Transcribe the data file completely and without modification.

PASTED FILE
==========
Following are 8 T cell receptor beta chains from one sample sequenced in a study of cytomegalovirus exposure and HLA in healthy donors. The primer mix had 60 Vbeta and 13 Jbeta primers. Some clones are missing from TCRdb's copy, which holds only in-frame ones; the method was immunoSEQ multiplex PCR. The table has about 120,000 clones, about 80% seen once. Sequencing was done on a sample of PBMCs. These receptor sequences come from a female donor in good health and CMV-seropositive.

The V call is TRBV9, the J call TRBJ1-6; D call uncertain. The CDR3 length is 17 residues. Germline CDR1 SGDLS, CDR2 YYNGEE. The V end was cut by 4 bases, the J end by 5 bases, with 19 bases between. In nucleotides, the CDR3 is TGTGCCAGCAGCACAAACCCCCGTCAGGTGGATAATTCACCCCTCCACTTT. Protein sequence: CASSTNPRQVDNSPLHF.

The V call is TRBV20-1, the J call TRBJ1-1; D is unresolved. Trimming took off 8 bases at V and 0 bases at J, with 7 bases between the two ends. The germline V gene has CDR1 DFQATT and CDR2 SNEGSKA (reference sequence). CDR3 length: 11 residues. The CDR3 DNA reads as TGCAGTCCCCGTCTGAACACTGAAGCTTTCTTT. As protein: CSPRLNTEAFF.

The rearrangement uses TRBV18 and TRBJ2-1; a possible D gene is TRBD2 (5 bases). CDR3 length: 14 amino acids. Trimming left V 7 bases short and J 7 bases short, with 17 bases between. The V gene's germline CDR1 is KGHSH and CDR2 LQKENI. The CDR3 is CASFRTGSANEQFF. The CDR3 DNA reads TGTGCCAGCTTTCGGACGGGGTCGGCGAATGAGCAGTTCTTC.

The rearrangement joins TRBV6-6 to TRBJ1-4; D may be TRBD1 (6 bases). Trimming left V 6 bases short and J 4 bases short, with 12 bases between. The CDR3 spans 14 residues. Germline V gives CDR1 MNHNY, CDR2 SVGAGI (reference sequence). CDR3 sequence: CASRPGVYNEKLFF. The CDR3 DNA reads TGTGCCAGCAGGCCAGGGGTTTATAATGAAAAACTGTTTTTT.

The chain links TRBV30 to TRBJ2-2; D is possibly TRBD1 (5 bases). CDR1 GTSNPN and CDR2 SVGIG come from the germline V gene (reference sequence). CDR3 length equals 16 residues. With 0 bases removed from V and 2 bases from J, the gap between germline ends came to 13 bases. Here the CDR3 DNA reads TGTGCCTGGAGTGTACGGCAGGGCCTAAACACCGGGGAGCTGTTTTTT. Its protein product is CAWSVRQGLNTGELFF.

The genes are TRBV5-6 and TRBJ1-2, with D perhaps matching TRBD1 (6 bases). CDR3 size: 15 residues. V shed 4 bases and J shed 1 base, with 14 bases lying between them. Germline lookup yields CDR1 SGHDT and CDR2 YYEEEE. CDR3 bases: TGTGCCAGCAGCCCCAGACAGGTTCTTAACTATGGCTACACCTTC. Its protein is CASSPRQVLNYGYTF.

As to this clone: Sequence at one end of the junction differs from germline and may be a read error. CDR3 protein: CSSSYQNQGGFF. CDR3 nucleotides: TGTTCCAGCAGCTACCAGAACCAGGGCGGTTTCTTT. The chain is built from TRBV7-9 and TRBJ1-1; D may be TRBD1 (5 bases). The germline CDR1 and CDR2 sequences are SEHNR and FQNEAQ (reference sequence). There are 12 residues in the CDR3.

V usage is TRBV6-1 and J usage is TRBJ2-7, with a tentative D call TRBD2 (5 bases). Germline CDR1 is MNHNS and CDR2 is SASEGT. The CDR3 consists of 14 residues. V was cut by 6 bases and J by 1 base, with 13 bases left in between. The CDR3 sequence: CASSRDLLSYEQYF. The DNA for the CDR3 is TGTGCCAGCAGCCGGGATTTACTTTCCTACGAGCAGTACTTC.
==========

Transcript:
Following are 8 T cell receptor beta chains from one sample sequenced in a study of cytomegalovirus exposure and HLA in healthy donors. The primer mix had 60 Vbeta and 13 Jbeta primers. Some clones are missing from TCRdb's copy, which holds only in-frame ones; the method was immunoSEQ multiplex PCR. The table has about 120,000 clones, about 80% seen once. Sequencing was done on a sample of PBMCs. These receptor sequences come from a female donor in good health and CMV-seropositive.

The V call is TRBV9, the J call TRBJ1-6; D call uncertain. The CDR3 length is 17 residues. Germline CDR1 SGDLS, CDR2 YYNGEE. The V end was cut by 4 bases, the J end by 5 bases, with 19 bases between. In nucleotides, the CDR3 is TGTGCCAGCAGCACAAACCCCCGTCAGGTGGATAATTCACCCCTCCACTTT. Protein sequence: CASSTNPRQVDNSPLHF.

The V call is TRBV20-1, the J call TRBJ1-1; D is unresolved. Trimming took off 8 bases at V and 0 bases at J, with 7 bases between the two ends. The germline V gene has CDR1 DFQATT and CDR2 SNEGSKA (reference sequence). CDR3 length: 11 residues. The CDR3 DNA reads as TGCAGTCCCCGTCTGAACACTGAAGCTTTCTTT. As protein: CSPRLNTEAFF.

The rearrangement uses TRBV18 and TRBJ2-1; a possible D gene is TRBD2 (5 bases). CDR3 length: 14 amino acids. Trimming left V 7 bases short and J 7 bases short, with 17 bases between. The V gene's germline CDR1 is KGHSH and CDR2 LQKENI. The CDR3 is CASFRTGSANEQFF. The CDR3 DNA reads TGTGCCAGCTTTCGGACGGGGTCGGCGAATGAGCAGTTCTTC.

The rearrangement joins TRBV6-6 to TRBJ1-4; D may be TRBD1 (6 bases). Trimming left V 6 bases short and J 4 bases short, with 12 bases between. The CDR3 spans 14 residues. Germline V gives CDR1 MNHNY, CDR2 SVGAGI (reference sequence). CDR3 sequence: CASRPGVYNEKLFF. The CDR3 DNA reads TGTGCCAGCAGGCCAGGGGTTTATAATGAAAAACTGTTTTTT.

The chain links TRBV30 to TRBJ2-2; D is possibly TRBD1 (5 bases). CDR1 GTSNPN and CDR2 SVGIG come from the germline V gene (reference sequence). CDR3 length equals 16 residues. With 0 bases removed from V and 2 bases from J, the gap between germline ends came to 13 bases. Here the CDR3 DNA reads TGTGCCTGGAGTGTACGGCAGGGCCTAAACACCGGGGAGCTGTTTTTT. Its protein product is CAWSVRQGLNTGELFF.

The genes are TRBV5-6 and TRBJ1-2, with D perhaps matching TRBD1 (6 bases). CDR3 size: 15 residues. V shed 4 bases and J shed 1 base, with 14 bases lying between them. Germline lookup yields CDR1 SGHDT and CDR2 YYEEEE. CDR3 bases: TGTGCCAGCAGCCCCAGACAGGTTCTTAACTATGGCTACACCTTC. Its protein is CASSPRQVLNYGYTF.

As to this clone: Sequence at one end of the junction differs from germline and may be a read error. CDR3 protein: CSSSYQNQGGFF. CDR3 nucleotides: TGTTCCAGCAGCTACCAGAACCAGGGCGGTTTCTTT. The chain is built from TRBV7-9 and TRBJ1-1; D may be TRBD1 (5 bases). The germline CDR1 and CDR2 sequences are SEHNR and FQNEAQ (reference sequence). There are 12 residues in the CDR3.

V usage is TRBV6-1 and J usage is TRBJ2-7, with a tentative D call TRBD2 (5 bases). Germline CDR1 is MNHNS and CDR2 is SASEGT. The CDR3 consists of 14 residues. V was cut by 6 bases and J by 1 base, with 13 bases left in between. The CDR3 sequence: CASSRDLLSYEQYF. The DNA for the CDR3 is TGTGCCAGCAGCCGGGATTTACTTTCCTACGAGCAGTACTTC.